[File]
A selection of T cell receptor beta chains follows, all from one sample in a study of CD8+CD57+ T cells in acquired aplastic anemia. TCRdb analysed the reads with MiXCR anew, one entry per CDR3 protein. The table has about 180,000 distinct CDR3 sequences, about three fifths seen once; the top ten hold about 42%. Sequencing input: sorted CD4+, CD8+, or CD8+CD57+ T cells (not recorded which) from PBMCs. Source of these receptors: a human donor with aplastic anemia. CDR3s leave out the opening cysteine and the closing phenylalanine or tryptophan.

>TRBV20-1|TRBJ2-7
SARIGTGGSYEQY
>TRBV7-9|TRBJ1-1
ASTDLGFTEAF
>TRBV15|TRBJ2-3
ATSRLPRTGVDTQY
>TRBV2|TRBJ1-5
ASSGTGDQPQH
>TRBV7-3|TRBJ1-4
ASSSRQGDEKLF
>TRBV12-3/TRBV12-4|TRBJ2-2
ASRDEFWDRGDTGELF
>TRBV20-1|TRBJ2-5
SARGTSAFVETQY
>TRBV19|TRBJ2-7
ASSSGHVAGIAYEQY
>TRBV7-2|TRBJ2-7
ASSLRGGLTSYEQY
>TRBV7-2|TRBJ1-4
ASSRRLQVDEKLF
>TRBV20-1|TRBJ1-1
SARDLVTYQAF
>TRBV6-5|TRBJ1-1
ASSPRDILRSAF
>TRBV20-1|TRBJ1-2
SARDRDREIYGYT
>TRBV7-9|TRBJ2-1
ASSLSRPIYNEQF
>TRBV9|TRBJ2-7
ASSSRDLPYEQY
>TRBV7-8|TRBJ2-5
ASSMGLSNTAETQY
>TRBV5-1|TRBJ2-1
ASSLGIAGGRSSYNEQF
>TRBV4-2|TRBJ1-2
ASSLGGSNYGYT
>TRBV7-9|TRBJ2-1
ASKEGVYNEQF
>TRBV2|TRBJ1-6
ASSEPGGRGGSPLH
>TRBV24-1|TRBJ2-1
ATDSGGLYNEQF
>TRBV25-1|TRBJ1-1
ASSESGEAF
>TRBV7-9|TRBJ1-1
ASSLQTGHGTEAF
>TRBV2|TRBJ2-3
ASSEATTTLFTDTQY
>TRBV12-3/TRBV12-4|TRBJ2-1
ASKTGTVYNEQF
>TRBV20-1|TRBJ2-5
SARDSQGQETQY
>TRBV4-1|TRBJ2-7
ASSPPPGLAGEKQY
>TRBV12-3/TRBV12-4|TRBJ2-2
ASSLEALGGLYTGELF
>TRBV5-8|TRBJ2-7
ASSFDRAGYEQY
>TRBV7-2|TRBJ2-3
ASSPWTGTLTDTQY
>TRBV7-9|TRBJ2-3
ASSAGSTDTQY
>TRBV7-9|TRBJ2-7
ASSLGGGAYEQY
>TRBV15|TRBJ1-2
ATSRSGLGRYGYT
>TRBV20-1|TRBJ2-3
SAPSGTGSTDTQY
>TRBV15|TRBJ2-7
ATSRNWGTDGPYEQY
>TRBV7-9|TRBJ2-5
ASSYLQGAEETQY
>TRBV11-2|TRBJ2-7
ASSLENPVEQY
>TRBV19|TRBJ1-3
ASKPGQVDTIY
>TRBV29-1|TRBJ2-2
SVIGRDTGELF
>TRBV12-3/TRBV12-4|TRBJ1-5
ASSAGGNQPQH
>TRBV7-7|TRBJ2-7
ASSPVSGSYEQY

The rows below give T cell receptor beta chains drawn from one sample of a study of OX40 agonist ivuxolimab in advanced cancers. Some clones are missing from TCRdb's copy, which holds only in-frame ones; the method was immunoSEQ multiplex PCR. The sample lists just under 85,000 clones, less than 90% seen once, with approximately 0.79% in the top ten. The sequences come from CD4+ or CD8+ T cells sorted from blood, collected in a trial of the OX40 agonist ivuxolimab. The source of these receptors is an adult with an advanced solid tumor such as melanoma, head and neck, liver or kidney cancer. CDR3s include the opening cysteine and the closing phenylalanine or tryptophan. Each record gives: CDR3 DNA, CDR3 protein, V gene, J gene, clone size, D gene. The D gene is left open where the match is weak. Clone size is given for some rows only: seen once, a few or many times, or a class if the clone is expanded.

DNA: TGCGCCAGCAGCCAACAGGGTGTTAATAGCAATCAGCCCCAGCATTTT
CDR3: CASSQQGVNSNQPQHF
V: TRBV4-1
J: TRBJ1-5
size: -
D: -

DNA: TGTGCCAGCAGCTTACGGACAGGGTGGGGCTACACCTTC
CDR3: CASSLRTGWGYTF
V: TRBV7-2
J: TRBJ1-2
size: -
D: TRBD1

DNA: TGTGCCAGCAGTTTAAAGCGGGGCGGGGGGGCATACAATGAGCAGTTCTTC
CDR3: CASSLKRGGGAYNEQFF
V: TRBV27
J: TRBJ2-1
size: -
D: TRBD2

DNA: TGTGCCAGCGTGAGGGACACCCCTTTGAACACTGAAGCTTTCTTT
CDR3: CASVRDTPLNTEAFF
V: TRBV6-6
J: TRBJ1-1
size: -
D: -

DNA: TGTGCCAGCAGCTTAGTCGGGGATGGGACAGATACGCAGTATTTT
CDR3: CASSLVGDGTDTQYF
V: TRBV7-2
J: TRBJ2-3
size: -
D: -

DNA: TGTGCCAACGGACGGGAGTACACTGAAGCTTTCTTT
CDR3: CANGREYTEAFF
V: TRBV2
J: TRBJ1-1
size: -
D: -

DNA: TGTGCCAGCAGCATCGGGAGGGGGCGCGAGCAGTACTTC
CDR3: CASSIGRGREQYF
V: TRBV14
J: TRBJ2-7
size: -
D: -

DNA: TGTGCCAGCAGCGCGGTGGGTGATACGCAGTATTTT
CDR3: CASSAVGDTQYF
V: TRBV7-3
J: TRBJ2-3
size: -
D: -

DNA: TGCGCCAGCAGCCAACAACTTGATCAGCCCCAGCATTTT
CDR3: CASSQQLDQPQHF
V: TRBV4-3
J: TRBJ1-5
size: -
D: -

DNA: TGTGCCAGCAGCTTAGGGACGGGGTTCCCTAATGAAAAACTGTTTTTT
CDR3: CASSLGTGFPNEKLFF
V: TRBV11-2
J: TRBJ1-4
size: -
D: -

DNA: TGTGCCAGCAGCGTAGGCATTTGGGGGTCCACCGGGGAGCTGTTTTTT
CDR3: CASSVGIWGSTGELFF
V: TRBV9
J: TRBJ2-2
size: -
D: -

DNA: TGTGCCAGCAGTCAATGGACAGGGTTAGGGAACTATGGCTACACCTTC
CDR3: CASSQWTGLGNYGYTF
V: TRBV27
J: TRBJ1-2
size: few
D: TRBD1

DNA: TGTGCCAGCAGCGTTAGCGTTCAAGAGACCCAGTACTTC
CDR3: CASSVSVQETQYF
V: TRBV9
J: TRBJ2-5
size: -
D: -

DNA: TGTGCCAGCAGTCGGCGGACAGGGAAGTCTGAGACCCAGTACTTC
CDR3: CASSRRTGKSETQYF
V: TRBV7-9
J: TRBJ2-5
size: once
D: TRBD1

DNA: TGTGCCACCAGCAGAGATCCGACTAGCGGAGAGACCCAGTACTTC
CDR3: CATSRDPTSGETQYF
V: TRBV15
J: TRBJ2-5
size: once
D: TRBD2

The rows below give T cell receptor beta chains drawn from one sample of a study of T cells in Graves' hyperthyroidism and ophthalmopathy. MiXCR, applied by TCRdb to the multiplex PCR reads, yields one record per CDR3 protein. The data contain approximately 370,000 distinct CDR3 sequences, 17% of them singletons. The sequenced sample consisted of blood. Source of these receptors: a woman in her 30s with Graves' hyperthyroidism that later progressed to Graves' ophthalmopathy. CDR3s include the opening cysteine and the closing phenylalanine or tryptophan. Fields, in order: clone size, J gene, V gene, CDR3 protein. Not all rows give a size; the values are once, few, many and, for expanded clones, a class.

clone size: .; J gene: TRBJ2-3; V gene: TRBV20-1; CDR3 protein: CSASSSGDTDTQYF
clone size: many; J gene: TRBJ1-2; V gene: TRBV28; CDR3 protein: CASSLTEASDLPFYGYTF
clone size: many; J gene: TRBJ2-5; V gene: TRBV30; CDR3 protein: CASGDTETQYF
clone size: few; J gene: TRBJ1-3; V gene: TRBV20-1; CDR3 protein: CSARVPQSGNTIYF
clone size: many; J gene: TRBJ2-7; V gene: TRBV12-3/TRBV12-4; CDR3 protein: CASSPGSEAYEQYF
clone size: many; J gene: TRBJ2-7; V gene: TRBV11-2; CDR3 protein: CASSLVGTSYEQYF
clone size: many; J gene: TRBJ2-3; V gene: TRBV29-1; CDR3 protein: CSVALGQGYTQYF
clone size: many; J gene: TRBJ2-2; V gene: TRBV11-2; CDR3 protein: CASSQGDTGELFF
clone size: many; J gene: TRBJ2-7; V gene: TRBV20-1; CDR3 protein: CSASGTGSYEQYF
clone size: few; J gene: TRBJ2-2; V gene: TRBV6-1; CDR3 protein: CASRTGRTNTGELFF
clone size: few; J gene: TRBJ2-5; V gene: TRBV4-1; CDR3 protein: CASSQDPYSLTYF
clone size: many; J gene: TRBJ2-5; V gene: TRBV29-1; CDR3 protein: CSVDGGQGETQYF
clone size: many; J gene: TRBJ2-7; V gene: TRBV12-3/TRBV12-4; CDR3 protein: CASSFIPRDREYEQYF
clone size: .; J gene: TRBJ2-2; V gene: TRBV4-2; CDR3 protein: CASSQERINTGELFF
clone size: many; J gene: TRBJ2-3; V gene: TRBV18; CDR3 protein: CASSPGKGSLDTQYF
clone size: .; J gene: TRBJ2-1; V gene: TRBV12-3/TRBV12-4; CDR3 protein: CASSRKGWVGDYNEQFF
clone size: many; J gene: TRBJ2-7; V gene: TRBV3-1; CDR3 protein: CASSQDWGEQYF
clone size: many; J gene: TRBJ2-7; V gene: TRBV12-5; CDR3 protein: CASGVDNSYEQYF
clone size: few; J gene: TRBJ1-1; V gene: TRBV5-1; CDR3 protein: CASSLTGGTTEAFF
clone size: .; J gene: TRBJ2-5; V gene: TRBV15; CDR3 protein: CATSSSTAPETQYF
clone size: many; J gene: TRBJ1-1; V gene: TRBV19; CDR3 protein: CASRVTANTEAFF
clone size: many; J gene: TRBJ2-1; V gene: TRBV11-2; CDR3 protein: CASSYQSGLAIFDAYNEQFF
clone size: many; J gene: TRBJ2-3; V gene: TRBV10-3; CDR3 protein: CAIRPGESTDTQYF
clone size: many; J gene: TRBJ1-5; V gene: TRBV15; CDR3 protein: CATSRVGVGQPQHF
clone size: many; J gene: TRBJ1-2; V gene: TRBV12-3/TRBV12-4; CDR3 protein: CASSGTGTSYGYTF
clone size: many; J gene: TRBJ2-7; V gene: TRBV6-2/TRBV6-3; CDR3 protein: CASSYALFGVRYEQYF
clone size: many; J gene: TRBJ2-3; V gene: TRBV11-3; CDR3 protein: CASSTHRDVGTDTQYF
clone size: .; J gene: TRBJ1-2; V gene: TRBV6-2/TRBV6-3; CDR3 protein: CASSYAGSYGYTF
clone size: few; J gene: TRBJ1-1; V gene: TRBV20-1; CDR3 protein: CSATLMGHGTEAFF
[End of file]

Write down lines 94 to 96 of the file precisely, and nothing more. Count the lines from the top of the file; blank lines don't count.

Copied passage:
J: TRBJ1-2
size: -
D: TRBD1